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New Publication: Vowel Acoustics as Predictors of Speech Intelligibility in Dysarthria

Hello, world!

This week, my coauthors and I published a new study titled "Vowel Acoustics as Predictors of Speech Intelligibility in Dysarthria" in the Journal of Speech-Language and Hearing Research as a special issue of select papers from the 2022 Conference on Motor Speech. The purpose of this study was to determine if alternative vowel space area (VSA) measures (i.e., novel trajectory-based measures: vowel space hull area and vowel space density) predicted speech intelligibility to the same extent as two traditional vowel measures (i.e., token-based measures: VSA and corner dispersion) in speakers with dysarthria.

I've been dreaming of doing this project ever since I read Whitefield and Mehta's (2019) study examining various vowel space measures, including vowel space density, in speakers with Parkinson's disease. I instantly fell in love with this measure and wanted to explore using it in my research, which led to the development of this project.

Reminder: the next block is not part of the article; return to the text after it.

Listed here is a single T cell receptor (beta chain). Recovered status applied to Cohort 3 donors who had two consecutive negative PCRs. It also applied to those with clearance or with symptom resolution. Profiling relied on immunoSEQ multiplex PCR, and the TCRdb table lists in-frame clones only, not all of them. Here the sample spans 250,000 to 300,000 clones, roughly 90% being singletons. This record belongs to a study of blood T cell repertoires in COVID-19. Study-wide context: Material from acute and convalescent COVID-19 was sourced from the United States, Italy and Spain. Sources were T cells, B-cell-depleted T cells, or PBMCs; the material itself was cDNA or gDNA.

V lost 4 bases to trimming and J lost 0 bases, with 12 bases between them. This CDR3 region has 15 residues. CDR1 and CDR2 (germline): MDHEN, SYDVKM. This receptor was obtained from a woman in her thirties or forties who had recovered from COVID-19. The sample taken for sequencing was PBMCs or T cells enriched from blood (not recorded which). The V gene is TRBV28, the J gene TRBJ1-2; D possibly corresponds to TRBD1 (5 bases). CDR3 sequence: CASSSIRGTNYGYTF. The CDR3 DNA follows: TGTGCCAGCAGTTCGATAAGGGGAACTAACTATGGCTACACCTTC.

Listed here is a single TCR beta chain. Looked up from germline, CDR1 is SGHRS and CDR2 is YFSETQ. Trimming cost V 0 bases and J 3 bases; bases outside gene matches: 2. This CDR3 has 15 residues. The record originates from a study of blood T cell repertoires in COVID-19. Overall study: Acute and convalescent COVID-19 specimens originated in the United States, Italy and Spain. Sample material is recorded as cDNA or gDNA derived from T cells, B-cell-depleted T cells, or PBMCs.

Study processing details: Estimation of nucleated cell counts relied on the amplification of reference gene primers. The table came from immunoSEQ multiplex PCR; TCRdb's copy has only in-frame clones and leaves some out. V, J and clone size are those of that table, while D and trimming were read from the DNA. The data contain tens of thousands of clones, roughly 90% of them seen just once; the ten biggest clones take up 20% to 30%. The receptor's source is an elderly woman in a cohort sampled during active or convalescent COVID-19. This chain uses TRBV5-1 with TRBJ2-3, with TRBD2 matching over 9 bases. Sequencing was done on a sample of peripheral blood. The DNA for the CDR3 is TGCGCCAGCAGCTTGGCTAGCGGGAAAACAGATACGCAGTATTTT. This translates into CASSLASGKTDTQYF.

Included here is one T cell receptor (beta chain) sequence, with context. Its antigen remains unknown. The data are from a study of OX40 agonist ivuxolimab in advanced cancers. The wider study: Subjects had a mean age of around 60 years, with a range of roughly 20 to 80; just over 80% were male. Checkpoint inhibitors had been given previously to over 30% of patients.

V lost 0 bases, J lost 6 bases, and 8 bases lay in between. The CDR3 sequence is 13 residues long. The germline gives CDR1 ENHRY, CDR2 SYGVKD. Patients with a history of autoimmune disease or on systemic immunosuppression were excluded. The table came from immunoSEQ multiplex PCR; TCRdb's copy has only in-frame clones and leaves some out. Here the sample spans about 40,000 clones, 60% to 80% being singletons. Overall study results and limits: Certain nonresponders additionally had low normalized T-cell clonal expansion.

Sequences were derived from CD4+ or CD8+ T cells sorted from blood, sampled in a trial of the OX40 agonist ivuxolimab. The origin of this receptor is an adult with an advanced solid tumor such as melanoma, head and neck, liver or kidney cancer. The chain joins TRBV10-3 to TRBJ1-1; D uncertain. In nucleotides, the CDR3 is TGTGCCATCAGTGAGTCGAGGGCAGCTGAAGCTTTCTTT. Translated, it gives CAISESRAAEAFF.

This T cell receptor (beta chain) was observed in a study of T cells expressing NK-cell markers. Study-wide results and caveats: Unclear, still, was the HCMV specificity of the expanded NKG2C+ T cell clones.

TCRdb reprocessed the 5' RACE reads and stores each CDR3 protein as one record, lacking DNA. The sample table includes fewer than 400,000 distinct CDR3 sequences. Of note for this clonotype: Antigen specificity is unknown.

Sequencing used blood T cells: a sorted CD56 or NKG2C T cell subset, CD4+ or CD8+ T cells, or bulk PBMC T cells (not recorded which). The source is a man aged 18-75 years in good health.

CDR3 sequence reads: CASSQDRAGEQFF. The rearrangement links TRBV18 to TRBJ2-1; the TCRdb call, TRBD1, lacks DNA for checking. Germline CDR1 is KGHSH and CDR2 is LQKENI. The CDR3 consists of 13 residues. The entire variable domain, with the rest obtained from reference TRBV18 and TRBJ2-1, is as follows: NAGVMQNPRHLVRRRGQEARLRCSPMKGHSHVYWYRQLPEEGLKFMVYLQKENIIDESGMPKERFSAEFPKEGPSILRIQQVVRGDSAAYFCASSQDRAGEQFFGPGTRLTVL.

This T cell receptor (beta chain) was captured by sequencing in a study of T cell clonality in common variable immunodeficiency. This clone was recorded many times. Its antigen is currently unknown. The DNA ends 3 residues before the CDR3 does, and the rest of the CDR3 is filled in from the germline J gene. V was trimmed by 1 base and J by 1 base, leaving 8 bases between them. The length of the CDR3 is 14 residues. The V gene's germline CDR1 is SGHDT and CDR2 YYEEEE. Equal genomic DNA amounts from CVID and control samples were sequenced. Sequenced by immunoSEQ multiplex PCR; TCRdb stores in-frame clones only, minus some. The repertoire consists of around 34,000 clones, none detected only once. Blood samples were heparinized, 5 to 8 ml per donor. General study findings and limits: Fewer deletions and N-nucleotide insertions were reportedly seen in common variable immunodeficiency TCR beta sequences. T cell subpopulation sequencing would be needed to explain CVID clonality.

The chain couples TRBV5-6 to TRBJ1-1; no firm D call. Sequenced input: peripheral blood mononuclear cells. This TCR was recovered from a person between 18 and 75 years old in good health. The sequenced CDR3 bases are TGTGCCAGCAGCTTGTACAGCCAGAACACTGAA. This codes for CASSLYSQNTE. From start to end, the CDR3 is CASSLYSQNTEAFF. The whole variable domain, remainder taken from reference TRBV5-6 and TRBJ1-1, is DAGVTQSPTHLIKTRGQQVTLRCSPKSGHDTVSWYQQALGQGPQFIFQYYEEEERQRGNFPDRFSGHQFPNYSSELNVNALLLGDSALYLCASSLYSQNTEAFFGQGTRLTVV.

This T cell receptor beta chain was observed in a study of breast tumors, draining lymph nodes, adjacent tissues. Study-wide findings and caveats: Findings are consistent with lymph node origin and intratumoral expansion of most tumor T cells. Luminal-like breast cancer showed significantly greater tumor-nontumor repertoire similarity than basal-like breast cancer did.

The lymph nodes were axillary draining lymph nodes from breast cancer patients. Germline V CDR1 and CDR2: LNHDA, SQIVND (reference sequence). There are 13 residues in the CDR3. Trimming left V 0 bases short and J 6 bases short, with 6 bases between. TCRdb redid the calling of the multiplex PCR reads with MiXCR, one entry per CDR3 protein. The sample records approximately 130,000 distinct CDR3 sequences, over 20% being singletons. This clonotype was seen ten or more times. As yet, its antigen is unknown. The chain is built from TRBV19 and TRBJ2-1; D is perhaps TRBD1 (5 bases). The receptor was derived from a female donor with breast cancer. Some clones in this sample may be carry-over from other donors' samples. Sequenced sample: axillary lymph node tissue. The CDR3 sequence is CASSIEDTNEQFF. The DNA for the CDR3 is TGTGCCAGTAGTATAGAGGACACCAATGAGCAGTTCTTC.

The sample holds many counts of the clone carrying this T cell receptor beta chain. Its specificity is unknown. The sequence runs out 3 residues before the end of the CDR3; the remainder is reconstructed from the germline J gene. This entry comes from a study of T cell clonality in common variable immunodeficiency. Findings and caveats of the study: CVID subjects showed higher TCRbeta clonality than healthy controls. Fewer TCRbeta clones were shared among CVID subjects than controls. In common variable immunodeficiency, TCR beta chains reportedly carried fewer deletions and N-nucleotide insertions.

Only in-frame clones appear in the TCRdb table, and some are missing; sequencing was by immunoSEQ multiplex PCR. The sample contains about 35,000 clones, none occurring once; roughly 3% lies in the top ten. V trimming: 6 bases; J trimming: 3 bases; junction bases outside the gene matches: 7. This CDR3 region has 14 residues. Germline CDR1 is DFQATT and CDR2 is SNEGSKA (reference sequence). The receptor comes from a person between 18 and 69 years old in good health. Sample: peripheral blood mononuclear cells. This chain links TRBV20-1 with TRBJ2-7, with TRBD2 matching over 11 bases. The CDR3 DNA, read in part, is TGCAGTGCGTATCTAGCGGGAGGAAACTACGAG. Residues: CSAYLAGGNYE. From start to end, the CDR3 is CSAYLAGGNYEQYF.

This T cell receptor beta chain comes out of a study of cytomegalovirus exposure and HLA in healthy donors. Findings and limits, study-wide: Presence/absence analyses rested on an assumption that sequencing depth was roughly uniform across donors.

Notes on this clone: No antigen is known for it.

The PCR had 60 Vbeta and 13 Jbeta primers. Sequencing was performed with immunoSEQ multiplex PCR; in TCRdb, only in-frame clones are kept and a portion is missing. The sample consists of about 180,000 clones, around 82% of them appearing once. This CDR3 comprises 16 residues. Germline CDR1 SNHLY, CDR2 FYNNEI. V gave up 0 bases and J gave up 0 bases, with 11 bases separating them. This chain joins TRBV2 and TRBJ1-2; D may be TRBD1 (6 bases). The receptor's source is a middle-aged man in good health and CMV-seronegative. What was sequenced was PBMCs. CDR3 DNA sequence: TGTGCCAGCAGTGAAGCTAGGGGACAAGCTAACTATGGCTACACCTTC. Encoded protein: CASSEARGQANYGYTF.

My favorite part about this project was calculating the various vowel space measures (i.e., vowel space area, hull, and vowel space density) and visualizing them using ggplot2 in R. In particular, I thoroughly enjoyed making this plot shown below (making figures tends to be my favorite part of research).


The most challenging part of this project was cleaning the raw formant data. To calculate these measures, we want to obtain formant data from the vowel data alone (i.e., removing consonant frequency data and formant tracking errors). In the project, we ultimately used filtering methods that were reported in the previous literature. However, during this process, it became clear that this data cleaning process may have some flaws. For example, for some speakers, this data cleaning process erroneously removed data that appeared to reflect true vowel formant data. In other cases, it retained outlying data that were caused by formant tracking errors or consonant/fricative data. I believe that there may be a better, more nuanced way to clean the data. I hope to tackle this issue in some of my future work.

Thanks for reading. The study can be found here, the preprint can be found here, and the analysis script for the project can be found here. Any and all feedback is welcomed!

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